140 more jobs to go at Boulby - but owners say site is safe for another 40 years

Boulby Mine near Staithes
Boulby Mine near Staithes

ANOTHER 140 jobs are to be lost at the country’s only potash mine, in the North York Moors National Park.

Owner ICL UK said the decision to reduce production at the Boulby mine, near Staithes, reflected the “continuing decline” in potash prices.

In April this year, seven miners were rescued by the underground rescue unit after a fire broke out at Boulby Mine.

In April this year, seven miners were rescued by the underground rescue unit after a fire broke out at Boulby Mine.

The latest job losses come on top of 220 redundancies and the removal of 140 contractor posts announced last November.

But ICL insisted the site was still viable, and has applied to extend its licence to mine at Boulby for another 40 years, by switching from potash to the extraction of another fertiliser, Polysulphate.

Its current licence runs out in 2023, and an extension requires approval from the North York Moors Park Authority.

Peter Smith, the firm’s executive vice president for potash, said the Boulby plant would be “restructured” around the extraction of Polysulphate, while its limited remaining reserves of potash would continue to be mined at a reduced rate until exhausted.

He said Boulby would remain “a significant employer in the area”, but added: “When we announced the restructuring of the business last November we made it clear that, given the very limited level of economically feasible potash reserves, we had to move our focus to Polysulphate production.”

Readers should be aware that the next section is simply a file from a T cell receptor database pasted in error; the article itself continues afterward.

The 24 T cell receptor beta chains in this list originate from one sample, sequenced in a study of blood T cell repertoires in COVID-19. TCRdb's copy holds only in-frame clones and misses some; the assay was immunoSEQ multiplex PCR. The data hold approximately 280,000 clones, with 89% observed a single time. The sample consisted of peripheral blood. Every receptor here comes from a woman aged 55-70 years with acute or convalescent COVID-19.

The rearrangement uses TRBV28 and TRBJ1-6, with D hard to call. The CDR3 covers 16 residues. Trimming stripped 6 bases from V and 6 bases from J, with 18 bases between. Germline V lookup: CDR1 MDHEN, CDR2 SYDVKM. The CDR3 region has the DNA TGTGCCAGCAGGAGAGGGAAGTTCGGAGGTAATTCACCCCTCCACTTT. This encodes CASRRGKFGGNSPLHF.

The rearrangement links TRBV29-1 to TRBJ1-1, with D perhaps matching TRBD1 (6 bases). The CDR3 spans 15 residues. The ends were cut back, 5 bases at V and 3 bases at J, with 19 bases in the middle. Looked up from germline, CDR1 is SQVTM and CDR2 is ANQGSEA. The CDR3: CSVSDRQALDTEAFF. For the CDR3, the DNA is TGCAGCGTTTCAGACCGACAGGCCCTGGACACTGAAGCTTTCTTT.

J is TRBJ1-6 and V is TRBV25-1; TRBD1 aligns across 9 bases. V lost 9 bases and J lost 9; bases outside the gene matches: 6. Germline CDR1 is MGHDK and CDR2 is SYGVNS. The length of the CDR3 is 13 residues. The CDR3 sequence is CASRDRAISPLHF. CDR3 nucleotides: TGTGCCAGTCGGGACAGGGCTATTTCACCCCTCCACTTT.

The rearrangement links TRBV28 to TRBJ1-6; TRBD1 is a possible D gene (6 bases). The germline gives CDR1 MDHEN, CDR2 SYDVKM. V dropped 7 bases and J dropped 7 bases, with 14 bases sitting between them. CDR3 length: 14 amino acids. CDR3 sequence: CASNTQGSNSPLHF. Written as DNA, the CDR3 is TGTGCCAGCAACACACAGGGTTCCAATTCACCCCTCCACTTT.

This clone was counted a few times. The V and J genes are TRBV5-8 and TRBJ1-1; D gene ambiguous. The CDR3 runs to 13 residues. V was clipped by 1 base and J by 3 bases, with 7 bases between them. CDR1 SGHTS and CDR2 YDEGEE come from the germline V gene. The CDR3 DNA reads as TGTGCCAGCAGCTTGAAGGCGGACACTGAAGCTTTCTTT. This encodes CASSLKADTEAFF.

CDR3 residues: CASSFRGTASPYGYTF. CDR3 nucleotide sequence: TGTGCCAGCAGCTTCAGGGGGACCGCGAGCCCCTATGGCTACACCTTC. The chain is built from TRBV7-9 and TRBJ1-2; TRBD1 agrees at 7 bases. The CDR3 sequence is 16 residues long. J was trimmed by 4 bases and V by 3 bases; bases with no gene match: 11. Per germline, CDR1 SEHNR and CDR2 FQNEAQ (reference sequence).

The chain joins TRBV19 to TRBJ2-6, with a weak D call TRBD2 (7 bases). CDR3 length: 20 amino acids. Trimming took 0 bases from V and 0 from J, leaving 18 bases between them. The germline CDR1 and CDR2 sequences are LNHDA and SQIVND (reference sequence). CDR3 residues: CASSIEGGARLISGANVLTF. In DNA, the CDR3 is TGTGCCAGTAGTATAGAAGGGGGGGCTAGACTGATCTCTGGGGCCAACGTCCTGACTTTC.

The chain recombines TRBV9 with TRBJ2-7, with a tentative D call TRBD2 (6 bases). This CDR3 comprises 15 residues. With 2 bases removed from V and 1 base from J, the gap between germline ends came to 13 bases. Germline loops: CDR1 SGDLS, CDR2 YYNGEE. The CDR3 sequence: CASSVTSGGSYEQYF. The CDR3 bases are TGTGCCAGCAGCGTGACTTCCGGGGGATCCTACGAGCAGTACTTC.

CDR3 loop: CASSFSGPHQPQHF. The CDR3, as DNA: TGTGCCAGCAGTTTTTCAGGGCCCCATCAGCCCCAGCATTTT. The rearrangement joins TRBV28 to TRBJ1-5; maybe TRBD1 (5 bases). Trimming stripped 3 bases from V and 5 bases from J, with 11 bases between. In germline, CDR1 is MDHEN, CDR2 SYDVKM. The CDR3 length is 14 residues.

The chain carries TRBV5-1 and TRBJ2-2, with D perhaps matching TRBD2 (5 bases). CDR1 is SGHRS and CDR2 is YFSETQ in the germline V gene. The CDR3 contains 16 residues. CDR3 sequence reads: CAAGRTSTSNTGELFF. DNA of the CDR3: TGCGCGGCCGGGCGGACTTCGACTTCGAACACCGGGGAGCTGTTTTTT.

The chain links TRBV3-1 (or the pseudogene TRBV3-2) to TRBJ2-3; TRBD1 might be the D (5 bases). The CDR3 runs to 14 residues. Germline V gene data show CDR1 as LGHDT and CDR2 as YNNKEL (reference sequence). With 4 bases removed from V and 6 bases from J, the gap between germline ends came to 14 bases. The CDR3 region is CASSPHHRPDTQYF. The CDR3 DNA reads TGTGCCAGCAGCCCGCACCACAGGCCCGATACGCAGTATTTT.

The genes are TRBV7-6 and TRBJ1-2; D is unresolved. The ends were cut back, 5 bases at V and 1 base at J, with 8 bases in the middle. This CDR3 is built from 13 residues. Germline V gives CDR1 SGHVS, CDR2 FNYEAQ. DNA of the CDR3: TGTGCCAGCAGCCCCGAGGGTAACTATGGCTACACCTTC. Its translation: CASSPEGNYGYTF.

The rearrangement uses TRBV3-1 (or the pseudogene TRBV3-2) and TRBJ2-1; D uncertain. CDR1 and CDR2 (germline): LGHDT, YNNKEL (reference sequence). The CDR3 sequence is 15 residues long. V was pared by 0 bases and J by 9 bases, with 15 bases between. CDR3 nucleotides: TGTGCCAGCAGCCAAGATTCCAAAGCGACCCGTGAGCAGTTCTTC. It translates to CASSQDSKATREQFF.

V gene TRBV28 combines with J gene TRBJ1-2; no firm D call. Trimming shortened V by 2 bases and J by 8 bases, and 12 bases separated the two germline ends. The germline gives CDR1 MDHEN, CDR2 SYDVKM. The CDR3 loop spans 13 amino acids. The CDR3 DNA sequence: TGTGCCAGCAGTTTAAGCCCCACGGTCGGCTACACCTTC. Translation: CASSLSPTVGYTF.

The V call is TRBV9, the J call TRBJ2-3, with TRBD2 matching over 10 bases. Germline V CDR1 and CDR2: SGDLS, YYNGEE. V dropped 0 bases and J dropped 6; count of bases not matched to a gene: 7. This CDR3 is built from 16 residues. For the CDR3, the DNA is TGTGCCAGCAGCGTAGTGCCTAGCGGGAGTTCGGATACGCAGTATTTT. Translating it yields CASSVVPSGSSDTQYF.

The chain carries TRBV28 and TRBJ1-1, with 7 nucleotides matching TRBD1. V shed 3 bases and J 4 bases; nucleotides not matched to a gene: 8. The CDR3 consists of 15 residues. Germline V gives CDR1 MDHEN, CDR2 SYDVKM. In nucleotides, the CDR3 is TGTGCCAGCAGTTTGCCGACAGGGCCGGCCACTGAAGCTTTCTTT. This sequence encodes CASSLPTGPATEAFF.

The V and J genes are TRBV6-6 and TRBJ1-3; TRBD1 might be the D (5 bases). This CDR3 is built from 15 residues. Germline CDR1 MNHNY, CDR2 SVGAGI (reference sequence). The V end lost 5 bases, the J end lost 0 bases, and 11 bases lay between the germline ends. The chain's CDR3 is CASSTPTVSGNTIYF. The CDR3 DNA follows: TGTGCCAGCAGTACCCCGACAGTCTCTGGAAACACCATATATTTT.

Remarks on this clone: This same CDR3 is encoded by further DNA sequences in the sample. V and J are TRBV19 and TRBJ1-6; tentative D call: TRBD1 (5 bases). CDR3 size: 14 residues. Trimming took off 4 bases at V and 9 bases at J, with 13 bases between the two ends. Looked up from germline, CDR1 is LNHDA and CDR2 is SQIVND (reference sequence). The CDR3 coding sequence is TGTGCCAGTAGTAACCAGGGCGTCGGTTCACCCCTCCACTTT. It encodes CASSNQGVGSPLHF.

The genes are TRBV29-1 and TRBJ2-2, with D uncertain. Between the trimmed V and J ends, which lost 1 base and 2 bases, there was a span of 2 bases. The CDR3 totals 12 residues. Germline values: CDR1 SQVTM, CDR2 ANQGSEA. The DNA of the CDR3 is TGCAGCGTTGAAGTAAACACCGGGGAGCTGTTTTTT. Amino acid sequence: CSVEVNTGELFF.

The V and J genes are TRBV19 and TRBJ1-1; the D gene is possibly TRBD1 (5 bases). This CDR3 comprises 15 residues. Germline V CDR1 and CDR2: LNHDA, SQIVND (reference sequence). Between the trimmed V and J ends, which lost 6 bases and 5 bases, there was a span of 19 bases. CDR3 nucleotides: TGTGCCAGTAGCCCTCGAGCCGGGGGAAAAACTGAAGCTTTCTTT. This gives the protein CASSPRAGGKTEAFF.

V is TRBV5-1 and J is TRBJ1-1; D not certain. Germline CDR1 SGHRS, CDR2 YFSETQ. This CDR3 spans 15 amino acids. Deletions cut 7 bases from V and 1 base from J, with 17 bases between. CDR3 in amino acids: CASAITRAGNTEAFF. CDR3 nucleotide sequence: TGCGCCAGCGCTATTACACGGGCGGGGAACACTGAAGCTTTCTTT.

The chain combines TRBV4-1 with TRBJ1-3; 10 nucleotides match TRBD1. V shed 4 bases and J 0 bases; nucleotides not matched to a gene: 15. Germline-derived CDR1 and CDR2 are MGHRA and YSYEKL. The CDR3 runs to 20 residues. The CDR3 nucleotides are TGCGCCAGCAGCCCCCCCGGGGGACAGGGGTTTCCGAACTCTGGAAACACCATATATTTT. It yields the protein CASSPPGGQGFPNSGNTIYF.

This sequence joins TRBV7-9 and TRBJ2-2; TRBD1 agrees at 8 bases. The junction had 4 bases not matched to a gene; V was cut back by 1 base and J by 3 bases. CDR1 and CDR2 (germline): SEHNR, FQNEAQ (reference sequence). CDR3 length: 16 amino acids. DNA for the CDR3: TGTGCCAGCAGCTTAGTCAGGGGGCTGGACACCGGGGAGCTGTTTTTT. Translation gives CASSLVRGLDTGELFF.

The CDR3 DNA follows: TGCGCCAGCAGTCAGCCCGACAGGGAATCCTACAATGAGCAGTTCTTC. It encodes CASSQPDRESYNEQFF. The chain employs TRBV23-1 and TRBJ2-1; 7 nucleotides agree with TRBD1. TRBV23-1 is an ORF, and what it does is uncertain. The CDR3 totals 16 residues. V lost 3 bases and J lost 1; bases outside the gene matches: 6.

Mr Smith said the company was developing a range of fertiliser products based on Polysulphate, as well as a compacted potash and Polysulphate product to be marketed as Potashplus.

He added: “The restructuring, although difficult, is aimed at ensuring that ICL UK has a future as a supplier of world-class products for many years to come, which is underlined by our decision to submit an application to the North York Moors Park Authority to extend our planning approval for a further 40 years.”

Redcar’s Labour MP Anna Turley called the latest job losses “disappointing news for the local economy”.

She said: “Whilst ICL UK have been clear that reductions to the workforce would be made by 2018 when supplies of their traditional potash fertiliser stock are expected to completely run out, it is nevertheless unwelcome news for the local economy, which has already sustained a large number of job losses in the last year.”

However, Ms Turley said the planned Teesport Renewable Energy Plant near Middlesbrough, and a projected £2.4bn potash mine to be built near Whitby by Sirius Minerals, would both create new job opportunities in the area.

Boulby, which employs around 1,000 people, has been hit by a series of tragedies since last November’s redundancies.

In June, a worker was killed in an underground explosion while the plant was on a state of alert over possible gas escapes. John Anderson, 56, died when a sudden release of gas occurred in the section where he was working.

Two weeks ago, a contractor was airlifted to hospital after suffering burns in an incident at the site.

Four months earlier, seven miners were rescued after a fire broke out in supposedly fire-retardant polystyrene blocks used to circulate air around the mine.

And in 2014, the Mines Inspectorate was called in after an underground roof collapse.

ICL insisted that safety at the site was a “top priority”.

Boulby is the world’s only producer of Polysulphate, which is claimed to be more environmentally friendly than other fertilisers and contains four plant nutrients of sulphur, potassium, magnesium and calcium.